I have been watching the fluctuations in world religions with quite some interest for the past eight years or so. I have amused myself with watching the trends in mass religious beliefs and in the change in strength of certain leading religions. Of these Christianity is the most interesting and the most flexible – it is fairly easy to understand why Christianity had to clear its positions in Europe and America and moved to Africa and Asia to spread the word of the one and only God. For one Christianity has been too closely linked to politics, power, money, and death, frankly – for hundreds of years. Africa and Asia do not have this history of religious persecution. Christianity also made the mistake of leaving the experience of the divine to the religious elite (priests), who would then tell the word of God to the every-day Christians. This elitism is not present in all religions and could be one of the major reasons why the public would prefer to follow a religion where they can find God on their own and in themselves – whether through prayer, meditation, practice or experiment.
If we take the fall of Christianity in Europe, and to a lesser extent in America, as granted – then the reason for the spread of other religions and the rise in interest in spirituality, magic and mysticism becomes crystal-clear. Christianity has left a vacuum in people’s minds and hearts, which needs to be filled. The basic questions that science, logic and materialism have no answers for are still in need of an answer, an answer that other religions and belief-systems are willing to offer. As I mentioned in a different article, after-life – which was guaranteed and accounted for by the Christian faith, and lost in atheism, may be the reason for the renewed fear of death in the West and subsequent mass hysteria and over-excitement with terrorism. Security has been given more weight than it deserves, thus creating an unhealthy imbalance. Materialistic society in total fear of its end, or of the end of its individual members, is the scariest of societies, because it is prepared to do anything for its survival. America, anyone?
It comes to me as no surprise that now, when Christianity is at its lowest in Europe, the mainstream culture gets bombarded by magazines, tv shows and books that seek to raise the interest in spirituality and mysticism. The succes of the Da Vinci Code may also be traced to this development. This is no rise of a newer age movement, this seems to go deeper and touch on nerves that were left alone by new age, or even the 60s.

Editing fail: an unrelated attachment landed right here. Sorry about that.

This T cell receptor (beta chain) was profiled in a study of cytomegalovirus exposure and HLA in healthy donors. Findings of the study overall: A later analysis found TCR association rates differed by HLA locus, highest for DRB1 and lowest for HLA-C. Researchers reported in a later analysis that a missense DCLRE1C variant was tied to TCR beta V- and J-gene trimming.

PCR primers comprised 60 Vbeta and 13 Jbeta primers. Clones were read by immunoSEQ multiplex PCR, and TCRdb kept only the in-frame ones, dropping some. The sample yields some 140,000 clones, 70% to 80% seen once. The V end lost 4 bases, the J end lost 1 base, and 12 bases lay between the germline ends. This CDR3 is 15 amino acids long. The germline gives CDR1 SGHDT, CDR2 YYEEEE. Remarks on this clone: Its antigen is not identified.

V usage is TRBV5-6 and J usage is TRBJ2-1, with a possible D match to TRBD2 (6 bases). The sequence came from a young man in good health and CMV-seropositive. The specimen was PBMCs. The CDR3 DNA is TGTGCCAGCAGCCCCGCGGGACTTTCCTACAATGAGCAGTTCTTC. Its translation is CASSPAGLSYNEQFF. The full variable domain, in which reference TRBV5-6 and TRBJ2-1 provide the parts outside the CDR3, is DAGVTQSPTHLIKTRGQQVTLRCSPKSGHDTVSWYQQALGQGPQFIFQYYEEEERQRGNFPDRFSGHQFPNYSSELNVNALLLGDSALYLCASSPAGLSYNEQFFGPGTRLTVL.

And which of these new religions that take over the bastions that were previously controlled by Christianity is the fastest growing? The picture may give some clues – yes, it is Buddhism. Buddhism is the fastest growing religion in America and Europe and has been so for a couple of years. It has numerous temptations for the Western mind – it is immaterial, it explains a functional model of stoicism, and it preaches for individual experience of the divine. The three aims of Zen are:
- Developing concentration of the mind
- Satori-awakening, enlightenment
- Personalization of satori
In other words this particular path teaches one how to use his mind more effectively, it will show him a way to enlightenment – satori, and it will show him how to incorporate that feeling into his personality and everyday life. Could Christianity ever claim to offer the same?
And yet Zen is not a religion as such – it is a Way. It is the role of a religion to explain anything and everything – including the meaning and relevance of mystical experiences, but a Way simply shows you where to step and how to do it without hurting yourself. That is one of the reasons why Zen may be relevant to people who are otherwise of a different religious doctrine.
Even though I wrote this article with Christianity and Buddhism in mind, I do not wish to influence anyone to think that those two religions are the only ones worth looking at. For one I wish that my knowledge of Sufism was more thorough, this short quote may explain why:
We Sufis recognize the essential unity of all world religions. We are Muslims, Hindus, Christians, Buddhists, Jews, Zoroastrians and Baha’is. Every path leads to the center. — Nick Sagan, Edenborn